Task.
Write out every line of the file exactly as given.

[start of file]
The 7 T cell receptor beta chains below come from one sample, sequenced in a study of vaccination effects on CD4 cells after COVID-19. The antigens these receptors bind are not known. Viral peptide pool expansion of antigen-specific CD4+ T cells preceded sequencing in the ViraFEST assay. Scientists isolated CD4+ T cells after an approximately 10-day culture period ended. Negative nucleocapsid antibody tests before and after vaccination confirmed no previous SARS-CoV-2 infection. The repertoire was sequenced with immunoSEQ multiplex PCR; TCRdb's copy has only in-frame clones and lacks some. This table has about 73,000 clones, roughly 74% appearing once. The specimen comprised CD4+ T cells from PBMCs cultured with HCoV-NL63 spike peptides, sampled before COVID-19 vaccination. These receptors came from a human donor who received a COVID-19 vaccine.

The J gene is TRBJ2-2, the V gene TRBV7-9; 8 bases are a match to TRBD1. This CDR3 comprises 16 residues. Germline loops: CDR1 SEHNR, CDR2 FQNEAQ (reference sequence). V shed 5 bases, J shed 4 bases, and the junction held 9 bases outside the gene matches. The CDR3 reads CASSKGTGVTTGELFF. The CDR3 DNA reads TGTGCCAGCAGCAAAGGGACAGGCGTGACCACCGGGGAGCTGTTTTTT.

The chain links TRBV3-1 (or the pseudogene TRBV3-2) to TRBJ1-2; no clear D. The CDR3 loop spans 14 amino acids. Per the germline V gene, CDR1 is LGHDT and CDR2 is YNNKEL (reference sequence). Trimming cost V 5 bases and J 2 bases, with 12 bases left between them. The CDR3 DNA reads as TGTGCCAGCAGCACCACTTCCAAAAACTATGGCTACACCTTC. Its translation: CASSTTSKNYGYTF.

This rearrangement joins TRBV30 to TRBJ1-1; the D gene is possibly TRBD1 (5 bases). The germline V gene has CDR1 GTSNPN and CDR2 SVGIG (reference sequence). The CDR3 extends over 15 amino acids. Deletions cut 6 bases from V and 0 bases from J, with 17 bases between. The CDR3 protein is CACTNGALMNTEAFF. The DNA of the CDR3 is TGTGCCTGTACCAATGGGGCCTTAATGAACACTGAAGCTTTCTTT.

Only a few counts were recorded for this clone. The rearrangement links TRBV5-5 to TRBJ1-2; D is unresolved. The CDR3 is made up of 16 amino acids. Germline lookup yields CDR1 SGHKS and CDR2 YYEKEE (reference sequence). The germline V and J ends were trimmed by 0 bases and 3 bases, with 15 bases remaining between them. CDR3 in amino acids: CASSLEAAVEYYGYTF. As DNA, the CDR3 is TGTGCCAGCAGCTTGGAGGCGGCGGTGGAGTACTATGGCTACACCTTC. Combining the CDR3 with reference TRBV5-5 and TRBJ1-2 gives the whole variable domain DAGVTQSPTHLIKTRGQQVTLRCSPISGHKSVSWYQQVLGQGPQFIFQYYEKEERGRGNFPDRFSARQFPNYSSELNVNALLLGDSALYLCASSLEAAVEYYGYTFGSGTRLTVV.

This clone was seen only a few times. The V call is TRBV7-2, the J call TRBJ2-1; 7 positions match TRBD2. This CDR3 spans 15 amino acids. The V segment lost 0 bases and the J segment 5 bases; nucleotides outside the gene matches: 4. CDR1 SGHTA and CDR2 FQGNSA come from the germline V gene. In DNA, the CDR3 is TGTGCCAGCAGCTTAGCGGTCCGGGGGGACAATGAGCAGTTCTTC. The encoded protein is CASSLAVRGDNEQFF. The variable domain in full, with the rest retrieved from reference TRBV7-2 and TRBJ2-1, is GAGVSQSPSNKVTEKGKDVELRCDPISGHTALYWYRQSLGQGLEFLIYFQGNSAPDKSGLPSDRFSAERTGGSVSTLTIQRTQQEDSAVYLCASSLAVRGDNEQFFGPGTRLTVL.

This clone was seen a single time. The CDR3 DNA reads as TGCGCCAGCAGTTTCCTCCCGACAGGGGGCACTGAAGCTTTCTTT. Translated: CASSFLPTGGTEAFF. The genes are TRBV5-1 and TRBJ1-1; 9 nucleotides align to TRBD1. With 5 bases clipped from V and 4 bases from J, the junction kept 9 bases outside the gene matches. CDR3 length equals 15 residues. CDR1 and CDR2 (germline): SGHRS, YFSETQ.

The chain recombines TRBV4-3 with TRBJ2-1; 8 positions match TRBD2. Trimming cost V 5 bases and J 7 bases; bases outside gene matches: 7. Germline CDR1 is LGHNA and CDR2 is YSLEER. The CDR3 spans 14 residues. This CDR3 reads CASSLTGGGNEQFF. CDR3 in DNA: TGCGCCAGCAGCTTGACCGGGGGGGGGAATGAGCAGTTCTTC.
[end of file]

The 7 T cell receptor beta chains below come from one sample, sequenced in a study of vaccination effects on CD4 cells after COVID-19. The antigens these receptors bind are not known. Viral peptide pool expansion of antigen-specific CD4+ T cells preceded sequencing in the ViraFEST assay. Scientists isolated CD4+ T cells after an approximately 10-day culture period ended. Negative nucleocapsid antibody tests before and after vaccination confirmed no previous SARS-CoV-2 infection. The repertoire was sequenced with immunoSEQ multiplex PCR; TCRdb's copy has only in-frame clones and lacks some. This table has about 73,000 clones, roughly 74% appearing once. The specimen comprised CD4+ T cells from PBMCs cultured with HCoV-NL63 spike peptides, sampled before COVID-19 vaccination. These receptors came from a human donor who received a COVID-19 vaccine.

The J gene is TRBJ2-2, the V gene TRBV7-9; 8 bases are a match to TRBD1. This CDR3 comprises 16 residues. Germline loops: CDR1 SEHNR, CDR2 FQNEAQ (reference sequence). V shed 5 bases, J shed 4 bases, and the junction held 9 bases outside the gene matches. The CDR3 reads CASSKGTGVTTGELFF. The CDR3 DNA reads TGTGCCAGCAGCAAAGGGACAGGCGTGACCACCGGGGAGCTGTTTTTT.

The chain links TRBV3-1 (or the pseudogene TRBV3-2) to TRBJ1-2; no clear D. The CDR3 loop spans 14 amino acids. Per the germline V gene, CDR1 is LGHDT and CDR2 is YNNKEL (reference sequence). Trimming cost V 5 bases and J 2 bases, with 12 bases left between them. The CDR3 DNA reads as TGTGCCAGCAGCACCACTTCCAAAAACTATGGCTACACCTTC. Its translation: CASSTTSKNYGYTF.

This rearrangement joins TRBV30 to TRBJ1-1; the D gene is possibly TRBD1 (5 bases). The germline V gene has CDR1 GTSNPN and CDR2 SVGIG (reference sequence). The CDR3 extends over 15 amino acids. Deletions cut 6 bases from V and 0 bases from J, with 17 bases between. The CDR3 protein is CACTNGALMNTEAFF. The DNA of the CDR3 is TGTGCCTGTACCAATGGGGCCTTAATGAACACTGAAGCTTTCTTT.

Only a few counts were recorded for this clone. The rearrangement links TRBV5-5 to TRBJ1-2; D is unresolved. The CDR3 is made up of 16 amino acids. Germline lookup yields CDR1 SGHKS and CDR2 YYEKEE (reference sequence). The germline V and J ends were trimmed by 0 bases and 3 bases, with 15 bases remaining between them. CDR3 in amino acids: CASSLEAAVEYYGYTF. As DNA, the CDR3 is TGTGCCAGCAGCTTGGAGGCGGCGGTGGAGTACTATGGCTACACCTTC. Combining the CDR3 with reference TRBV5-5 and TRBJ1-2 gives the whole variable domain DAGVTQSPTHLIKTRGQQVTLRCSPISGHKSVSWYQQVLGQGPQFIFQYYEKEERGRGNFPDRFSARQFPNYSSELNVNALLLGDSALYLCASSLEAAVEYYGYTFGSGTRLTVV.

This clone was seen only a few times. The V call is TRBV7-2, the J call TRBJ2-1; 7 positions match TRBD2. This CDR3 spans 15 amino acids. The V segment lost 0 bases and the J segment 5 bases; nucleotides outside the gene matches: 4. CDR1 SGHTA and CDR2 FQGNSA come from the germline V gene. In DNA, the CDR3 is TGTGCCAGCAGCTTAGCGGTCCGGGGGGACAATGAGCAGTTCTTC. The encoded protein is CASSLAVRGDNEQFF. The variable domain in full, with the rest retrieved from reference TRBV7-2 and TRBJ2-1, is GAGVSQSPSNKVTEKGKDVELRCDPISGHTALYWYRQSLGQGLEFLIYFQGNSAPDKSGLPSDRFSAERTGGSVSTLTIQRTQQEDSAVYLCASSLAVRGDNEQFFGPGTRLTVL.

This clone was seen a single time. The CDR3 DNA reads as TGCGCCAGCAGTTTCCTCCCGACAGGGGGCACTGAAGCTTTCTTT. Translated: CASSFLPTGGTEAFF. The genes are TRBV5-1 and TRBJ1-1; 9 nucleotides align to TRBD1. With 5 bases clipped from V and 4 bases from J, the junction kept 9 bases outside the gene matches. CDR3 length equals 15 residues. CDR1 and CDR2 (germline): SGHRS, YFSETQ.

The chain recombines TRBV4-3 with TRBJ2-1; 8 positions match TRBD2. Trimming cost V 5 bases and J 7 bases; bases outside gene matches: 7. Germline CDR1 is LGHNA and CDR2 is YSLEER. The CDR3 spans 14 residues. This CDR3 reads CASSLTGGGNEQFF. CDR3 in DNA: TGCGCCAGCAGCTTGACCGGGGGGGGGAATGAGCAGTTCTTC.